08 Sep 2016

Ed joins the team!

The last blog I wrote was when I was just about to write about my experiences with Crohn’s Disease and living with an ileostomy bag. Since then, I have actually joined the team at SBL and am now heading up the Arts Wing of the company…so these blogs need to a bit more high-brow now, instead of being about me wittering on about my toilet habits (as disarming and charming as that might be…)

This also feels like a really disappointing opening crawl to a Star Wars film…

So…Being Mankind. I may sound biased, but having read the stories and listened to them being read aloud by their authors at the launch party, I must admit that I didn’t appreciate a) just how incredible a project it is, b) how humbled and, frankly, unworthy I feel to be involved and c) just how much it lends itself to being a stage play…

I just came back from Glasgow where I saw a production of Trainspotting – that’s not a condition of visiting Glasgow by the way, just in case you wondered – but it was easily the best production I’ve seen of that play and easily the best production I’ve seen for a few years. Anyhow, the genius of this production lay in the ease with which it went from almost verbatim-theatre monologues from Spud, Renton, Begbie and all to group scenes linked by incredible, beautifully choreographed movement and dance sequences.

Those movement pieces got me thinking about the potential Being Mankind has, and namely in the capoeira story from Boneco de Sousa and Nadenh Poan’s story about being a wheelchair dancer, and I got more and more excited about the potential that we have with all the stories.

I settled on the idea of following a few talking heads-like monologues, almost verbatim from the book and linking them with duologues, scenes and movement sequences that all comment on masculinity.

My starting point (pretentious klaxon alert) was to set the show in the round, or at least on three sides, and in a boxing ring in an old gym. So that we could play on the idea hyper-masculinity, of a boxer being conditioned and training, but slowly fading over the course of the play – it also ties into Anthony Joshua writing the foreword. The other reason for this is that ties into Brecht and the idea that any form of socially educating theatre should be viewed as watching a sporting event or boxing match (swear I didn’t just google that). We would then go into The Addict, an alcoholic, who stumbles into the space late and looks to find his seat, all the while stashing bottles of alcohol around the set and interacting with audience members. He would be the heart and soul of the whole play, as we watch him fighting addiction up until the very end.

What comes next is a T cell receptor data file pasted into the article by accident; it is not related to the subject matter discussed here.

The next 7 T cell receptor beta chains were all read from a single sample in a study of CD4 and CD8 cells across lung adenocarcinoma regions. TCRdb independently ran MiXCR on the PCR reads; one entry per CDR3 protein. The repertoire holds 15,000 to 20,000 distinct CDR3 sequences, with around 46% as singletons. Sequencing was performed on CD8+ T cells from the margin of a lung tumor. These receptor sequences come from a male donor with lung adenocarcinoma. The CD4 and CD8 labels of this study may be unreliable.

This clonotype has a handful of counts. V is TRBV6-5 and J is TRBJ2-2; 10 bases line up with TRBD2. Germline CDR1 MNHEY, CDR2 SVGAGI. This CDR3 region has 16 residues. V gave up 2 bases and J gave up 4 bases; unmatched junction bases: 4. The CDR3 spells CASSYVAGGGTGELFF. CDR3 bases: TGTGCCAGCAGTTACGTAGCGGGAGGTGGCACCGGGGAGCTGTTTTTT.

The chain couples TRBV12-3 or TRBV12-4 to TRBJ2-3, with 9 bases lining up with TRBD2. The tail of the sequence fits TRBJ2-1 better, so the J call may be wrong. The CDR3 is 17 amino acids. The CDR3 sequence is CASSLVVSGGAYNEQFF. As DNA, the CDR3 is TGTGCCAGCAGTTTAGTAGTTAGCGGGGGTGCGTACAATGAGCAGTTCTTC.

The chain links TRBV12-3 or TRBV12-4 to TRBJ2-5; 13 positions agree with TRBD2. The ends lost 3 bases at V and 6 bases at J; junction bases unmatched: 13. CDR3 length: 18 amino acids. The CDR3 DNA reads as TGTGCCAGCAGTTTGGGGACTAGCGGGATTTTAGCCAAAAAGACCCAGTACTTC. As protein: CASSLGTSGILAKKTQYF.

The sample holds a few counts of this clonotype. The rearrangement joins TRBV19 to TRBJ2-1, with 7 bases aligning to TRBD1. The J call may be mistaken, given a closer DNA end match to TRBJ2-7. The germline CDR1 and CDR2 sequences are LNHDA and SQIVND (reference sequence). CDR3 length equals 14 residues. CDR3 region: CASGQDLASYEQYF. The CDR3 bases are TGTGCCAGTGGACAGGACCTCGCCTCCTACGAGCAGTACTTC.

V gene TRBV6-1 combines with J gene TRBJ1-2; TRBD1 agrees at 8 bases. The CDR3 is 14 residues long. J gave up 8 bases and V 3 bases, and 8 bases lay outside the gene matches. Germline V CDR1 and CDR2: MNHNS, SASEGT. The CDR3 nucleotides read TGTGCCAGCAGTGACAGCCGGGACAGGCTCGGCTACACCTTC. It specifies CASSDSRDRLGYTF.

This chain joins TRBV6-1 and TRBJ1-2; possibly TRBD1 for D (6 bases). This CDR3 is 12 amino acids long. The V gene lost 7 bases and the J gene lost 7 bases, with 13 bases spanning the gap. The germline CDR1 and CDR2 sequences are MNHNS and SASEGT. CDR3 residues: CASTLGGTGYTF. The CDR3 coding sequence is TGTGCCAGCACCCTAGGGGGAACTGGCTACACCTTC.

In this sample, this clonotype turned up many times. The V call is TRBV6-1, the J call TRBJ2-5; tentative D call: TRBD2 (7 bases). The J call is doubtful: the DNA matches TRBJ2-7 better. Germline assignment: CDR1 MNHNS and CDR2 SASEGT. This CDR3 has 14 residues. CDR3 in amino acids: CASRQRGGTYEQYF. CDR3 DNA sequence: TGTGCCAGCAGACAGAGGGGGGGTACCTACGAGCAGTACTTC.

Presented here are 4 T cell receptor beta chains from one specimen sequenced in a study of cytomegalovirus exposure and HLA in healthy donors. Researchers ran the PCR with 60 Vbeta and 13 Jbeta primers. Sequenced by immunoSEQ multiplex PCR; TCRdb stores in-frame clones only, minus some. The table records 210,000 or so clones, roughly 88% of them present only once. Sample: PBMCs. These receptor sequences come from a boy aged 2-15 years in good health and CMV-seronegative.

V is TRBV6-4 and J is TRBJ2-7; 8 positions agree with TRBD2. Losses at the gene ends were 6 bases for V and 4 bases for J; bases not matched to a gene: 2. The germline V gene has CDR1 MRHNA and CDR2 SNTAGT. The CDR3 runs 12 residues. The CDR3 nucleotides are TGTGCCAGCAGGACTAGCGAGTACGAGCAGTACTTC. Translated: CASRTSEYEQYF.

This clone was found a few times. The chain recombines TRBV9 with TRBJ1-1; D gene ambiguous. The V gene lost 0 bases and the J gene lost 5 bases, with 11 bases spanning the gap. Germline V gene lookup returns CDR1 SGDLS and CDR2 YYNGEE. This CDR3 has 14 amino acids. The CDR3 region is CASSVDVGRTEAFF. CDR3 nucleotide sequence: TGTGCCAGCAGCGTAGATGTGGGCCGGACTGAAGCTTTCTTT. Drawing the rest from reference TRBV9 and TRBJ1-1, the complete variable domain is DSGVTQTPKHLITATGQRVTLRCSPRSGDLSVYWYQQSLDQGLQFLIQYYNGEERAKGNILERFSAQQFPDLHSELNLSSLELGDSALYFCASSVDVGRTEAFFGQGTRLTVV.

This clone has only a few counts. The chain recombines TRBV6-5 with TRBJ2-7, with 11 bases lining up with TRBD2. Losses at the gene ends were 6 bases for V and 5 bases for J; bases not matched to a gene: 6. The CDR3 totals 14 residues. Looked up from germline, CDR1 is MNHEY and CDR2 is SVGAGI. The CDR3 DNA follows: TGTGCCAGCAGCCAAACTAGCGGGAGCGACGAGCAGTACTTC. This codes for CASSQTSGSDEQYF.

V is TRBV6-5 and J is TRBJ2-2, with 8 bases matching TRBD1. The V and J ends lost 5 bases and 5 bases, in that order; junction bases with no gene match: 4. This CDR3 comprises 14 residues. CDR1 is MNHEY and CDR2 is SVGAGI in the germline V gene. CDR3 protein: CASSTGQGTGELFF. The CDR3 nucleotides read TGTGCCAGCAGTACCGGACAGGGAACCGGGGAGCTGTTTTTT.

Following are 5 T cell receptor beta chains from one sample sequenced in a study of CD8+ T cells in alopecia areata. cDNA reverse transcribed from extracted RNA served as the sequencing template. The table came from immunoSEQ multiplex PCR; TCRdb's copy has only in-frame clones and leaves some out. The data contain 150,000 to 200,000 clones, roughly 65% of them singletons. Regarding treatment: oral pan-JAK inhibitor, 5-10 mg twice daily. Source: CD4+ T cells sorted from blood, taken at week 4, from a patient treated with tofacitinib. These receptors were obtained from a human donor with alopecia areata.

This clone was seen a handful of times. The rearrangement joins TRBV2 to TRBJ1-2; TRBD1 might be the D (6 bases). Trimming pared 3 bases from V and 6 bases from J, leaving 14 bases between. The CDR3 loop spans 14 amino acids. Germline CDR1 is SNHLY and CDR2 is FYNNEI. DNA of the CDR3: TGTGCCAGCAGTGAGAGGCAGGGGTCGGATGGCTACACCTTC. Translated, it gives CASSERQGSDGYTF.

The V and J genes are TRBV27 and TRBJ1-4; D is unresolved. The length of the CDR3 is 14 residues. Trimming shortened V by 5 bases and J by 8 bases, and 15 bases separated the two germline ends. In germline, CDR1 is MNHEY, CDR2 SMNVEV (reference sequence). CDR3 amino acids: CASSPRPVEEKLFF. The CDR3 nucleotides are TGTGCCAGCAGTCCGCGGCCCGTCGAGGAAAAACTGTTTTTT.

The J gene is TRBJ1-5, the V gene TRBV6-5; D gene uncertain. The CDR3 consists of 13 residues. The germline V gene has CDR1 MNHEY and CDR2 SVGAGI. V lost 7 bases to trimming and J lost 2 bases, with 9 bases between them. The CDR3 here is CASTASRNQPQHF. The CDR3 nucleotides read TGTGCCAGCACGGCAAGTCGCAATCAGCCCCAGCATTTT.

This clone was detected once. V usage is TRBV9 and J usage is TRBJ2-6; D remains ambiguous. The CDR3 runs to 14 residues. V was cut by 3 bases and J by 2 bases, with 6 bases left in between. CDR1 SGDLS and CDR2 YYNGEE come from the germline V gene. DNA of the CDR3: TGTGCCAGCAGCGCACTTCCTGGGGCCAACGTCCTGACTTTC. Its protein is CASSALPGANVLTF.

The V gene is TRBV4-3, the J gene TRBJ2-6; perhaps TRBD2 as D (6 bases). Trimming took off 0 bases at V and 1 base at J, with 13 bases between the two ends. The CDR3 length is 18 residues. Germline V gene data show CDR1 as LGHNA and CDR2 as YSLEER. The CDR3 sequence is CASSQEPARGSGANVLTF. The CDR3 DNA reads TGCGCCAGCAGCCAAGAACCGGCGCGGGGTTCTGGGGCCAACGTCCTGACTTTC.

The first half of the play would all be in this arena setting. We would drop in on a comic scene between two squaddies enjoying some downtime, playing cards and berating each other. This would be an imagined change from the actual story of Scott Meenagh, as his story takes place in a combat situation, but I quite liked the idea of subverting expectations; if you see a bunch of soldiers marching in formation and armed with fingers on a hair trigger, you kind of prepare yourself for some tense moment that may result in tragedy. If people are having a quiet moment and sharing a laugh, hopefully the last thing anyone would expect is for someone then to step on a landmine. And, playing with theatre, when this moment happens, we can really put the audience in the thick of that moment, so that they are rocked by the explosion, sprayed with viscera (water vapour), lose their sense of sight as the lights go black suddenly, and that they can smell the cordite and burning. Scott describes the moment as being rugby tackled and punched in the face at the same time, and this is something we can let an audience truly understand at its most shocking.

This would immediately be followed up by some lads running in from the bar shouting something like “Shots fired…” as they come in with a tray of sambucas, playing into the whole “lad culture” of excessive drinking. You could even have a lie about “man down” when one of them drops a pint. This whole sequence would be followed by the Alcoholic returning and candidly talking through his routine as an alcoholic and how it is slowly killing him but he cannot stop.

The second half of the play could be set in a hospital, as a lot of the stories centre around seeking medical help, and we would follow all these characters battling with their demons.

The only issue I’ve discovered when writing is that I have no female voices as yet, so I need to get some stories and female perspectives on certain scenes.

So lots to do, but all very exciting…


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